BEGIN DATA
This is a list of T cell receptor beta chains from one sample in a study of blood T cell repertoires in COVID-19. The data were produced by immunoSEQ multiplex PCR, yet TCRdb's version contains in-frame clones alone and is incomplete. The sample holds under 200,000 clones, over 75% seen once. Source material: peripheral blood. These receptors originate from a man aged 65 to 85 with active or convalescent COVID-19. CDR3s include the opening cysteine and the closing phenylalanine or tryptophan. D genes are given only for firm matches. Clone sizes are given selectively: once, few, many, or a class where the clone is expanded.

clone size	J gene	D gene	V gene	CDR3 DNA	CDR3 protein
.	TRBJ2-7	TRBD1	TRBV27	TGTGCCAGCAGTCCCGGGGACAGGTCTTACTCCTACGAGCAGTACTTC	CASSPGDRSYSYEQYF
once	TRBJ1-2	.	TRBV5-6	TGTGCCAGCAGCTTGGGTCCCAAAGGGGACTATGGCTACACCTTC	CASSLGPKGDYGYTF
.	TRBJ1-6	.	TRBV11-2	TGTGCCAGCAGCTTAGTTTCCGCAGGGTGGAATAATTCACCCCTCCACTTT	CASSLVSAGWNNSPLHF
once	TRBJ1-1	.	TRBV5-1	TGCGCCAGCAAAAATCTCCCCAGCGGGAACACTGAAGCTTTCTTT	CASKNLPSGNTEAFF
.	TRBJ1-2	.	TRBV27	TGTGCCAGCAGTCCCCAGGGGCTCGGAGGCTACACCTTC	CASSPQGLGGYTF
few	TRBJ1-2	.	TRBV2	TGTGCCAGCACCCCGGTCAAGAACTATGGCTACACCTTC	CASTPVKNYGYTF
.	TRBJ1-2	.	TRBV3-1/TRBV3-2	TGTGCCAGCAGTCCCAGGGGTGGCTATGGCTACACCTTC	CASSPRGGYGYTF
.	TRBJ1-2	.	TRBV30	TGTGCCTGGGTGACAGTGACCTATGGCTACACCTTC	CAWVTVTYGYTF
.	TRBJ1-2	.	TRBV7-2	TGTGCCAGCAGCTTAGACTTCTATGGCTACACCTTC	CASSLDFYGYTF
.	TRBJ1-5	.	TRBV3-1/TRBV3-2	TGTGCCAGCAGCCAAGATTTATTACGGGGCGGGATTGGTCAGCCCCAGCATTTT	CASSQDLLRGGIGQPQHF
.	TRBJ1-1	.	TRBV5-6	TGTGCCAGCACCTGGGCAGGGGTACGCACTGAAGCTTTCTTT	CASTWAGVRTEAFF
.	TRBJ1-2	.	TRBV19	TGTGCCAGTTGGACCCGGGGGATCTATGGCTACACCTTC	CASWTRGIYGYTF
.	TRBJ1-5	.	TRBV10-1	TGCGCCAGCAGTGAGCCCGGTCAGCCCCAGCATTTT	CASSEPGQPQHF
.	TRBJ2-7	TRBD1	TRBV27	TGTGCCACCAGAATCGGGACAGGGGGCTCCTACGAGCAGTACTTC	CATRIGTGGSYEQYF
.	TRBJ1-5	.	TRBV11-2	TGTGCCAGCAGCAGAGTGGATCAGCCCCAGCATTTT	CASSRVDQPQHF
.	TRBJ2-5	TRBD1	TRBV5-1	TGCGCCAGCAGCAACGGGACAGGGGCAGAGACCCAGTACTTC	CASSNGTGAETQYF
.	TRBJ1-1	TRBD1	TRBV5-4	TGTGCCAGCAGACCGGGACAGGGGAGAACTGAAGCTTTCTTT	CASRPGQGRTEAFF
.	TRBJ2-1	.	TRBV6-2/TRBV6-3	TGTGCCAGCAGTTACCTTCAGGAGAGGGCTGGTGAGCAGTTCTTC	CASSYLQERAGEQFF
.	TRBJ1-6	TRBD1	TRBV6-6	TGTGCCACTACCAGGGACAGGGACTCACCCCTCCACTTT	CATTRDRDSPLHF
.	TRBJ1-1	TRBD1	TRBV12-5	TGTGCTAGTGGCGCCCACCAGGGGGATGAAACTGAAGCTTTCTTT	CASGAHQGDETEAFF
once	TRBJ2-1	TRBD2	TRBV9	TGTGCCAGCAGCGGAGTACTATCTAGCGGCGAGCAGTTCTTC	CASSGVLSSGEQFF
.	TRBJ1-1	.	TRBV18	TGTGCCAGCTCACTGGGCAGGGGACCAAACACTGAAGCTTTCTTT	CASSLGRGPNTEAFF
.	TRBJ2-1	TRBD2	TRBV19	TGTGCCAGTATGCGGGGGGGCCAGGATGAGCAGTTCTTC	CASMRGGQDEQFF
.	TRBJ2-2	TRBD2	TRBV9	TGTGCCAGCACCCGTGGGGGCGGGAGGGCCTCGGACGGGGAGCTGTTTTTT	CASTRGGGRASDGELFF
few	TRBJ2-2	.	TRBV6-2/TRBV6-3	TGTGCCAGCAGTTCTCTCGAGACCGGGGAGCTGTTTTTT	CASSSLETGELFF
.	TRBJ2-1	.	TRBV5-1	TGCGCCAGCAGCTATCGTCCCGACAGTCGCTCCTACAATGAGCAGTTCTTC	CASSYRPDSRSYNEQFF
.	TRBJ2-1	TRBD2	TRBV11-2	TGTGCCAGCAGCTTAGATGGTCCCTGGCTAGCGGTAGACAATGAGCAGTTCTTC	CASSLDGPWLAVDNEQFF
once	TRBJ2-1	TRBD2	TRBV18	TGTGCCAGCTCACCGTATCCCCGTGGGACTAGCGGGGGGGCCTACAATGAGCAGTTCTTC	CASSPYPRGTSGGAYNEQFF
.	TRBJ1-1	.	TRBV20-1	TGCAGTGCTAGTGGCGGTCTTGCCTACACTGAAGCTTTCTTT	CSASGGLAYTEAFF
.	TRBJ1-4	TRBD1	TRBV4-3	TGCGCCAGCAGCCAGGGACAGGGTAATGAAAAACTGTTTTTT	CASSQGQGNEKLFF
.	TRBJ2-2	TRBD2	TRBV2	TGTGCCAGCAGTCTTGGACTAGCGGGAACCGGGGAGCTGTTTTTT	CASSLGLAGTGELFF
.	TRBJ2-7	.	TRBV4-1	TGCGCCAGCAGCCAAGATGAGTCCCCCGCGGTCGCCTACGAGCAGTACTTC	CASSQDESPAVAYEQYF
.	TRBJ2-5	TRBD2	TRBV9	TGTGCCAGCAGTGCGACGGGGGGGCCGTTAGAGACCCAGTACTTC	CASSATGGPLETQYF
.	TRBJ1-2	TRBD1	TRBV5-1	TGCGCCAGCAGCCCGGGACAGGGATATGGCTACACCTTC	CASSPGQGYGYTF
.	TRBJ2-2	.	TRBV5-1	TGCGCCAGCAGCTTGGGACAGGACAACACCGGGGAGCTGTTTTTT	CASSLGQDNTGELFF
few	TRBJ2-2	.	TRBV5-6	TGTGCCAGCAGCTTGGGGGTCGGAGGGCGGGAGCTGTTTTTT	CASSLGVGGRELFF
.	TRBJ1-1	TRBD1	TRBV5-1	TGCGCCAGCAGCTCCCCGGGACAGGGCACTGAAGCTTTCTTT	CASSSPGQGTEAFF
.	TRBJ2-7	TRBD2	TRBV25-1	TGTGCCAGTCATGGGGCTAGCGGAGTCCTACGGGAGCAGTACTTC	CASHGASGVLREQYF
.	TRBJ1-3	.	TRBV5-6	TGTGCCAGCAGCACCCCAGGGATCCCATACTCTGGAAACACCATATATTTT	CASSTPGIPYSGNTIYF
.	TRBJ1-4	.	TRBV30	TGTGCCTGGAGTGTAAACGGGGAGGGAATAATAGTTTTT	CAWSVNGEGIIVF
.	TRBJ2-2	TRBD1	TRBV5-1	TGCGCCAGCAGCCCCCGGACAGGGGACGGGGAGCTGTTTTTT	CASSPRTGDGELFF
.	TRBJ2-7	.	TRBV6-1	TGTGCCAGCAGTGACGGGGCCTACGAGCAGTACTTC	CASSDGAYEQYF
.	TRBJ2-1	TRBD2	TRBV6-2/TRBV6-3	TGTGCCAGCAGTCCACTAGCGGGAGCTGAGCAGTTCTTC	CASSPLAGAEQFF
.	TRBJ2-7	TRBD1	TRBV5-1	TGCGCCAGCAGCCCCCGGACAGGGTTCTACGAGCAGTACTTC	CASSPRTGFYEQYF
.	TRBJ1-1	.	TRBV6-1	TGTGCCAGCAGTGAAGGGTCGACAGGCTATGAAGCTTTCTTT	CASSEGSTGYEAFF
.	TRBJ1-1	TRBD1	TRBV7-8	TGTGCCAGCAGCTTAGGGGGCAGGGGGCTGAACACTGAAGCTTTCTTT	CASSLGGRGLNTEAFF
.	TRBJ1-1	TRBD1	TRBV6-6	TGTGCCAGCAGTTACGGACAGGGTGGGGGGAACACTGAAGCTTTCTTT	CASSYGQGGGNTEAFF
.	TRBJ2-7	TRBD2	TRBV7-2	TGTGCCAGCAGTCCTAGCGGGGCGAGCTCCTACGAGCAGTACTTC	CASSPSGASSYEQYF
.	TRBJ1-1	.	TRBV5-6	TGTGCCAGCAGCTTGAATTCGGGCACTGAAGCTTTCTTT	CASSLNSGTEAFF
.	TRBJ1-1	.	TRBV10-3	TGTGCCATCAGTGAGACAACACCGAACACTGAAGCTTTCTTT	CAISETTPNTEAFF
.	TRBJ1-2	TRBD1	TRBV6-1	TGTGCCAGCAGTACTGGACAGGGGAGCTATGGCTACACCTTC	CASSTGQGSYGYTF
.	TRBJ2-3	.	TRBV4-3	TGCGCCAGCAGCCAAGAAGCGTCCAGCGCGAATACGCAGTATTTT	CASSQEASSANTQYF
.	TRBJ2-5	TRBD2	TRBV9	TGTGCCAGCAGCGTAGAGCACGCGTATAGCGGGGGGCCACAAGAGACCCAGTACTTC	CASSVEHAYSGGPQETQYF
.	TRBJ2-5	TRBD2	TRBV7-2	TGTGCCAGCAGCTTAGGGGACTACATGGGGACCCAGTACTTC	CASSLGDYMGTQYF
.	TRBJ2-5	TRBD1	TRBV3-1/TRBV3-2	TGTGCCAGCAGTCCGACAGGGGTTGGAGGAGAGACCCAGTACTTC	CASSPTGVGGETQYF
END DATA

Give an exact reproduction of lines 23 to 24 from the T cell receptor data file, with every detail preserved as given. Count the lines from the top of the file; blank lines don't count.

once	TRBJ2-1	TRBD2	TRBV9	TGTGCCAGCAGCGGAGTACTATCTAGCGGCGAGCAGTTCTTC	CASSGVLSSGEQFF
.	TRBJ1-1	.	TRBV18	TGTGCCAGCTCACTGGGCAGGGGACCAAACACTGAAGCTTTCTTT	CASSLGRGPNTEAFF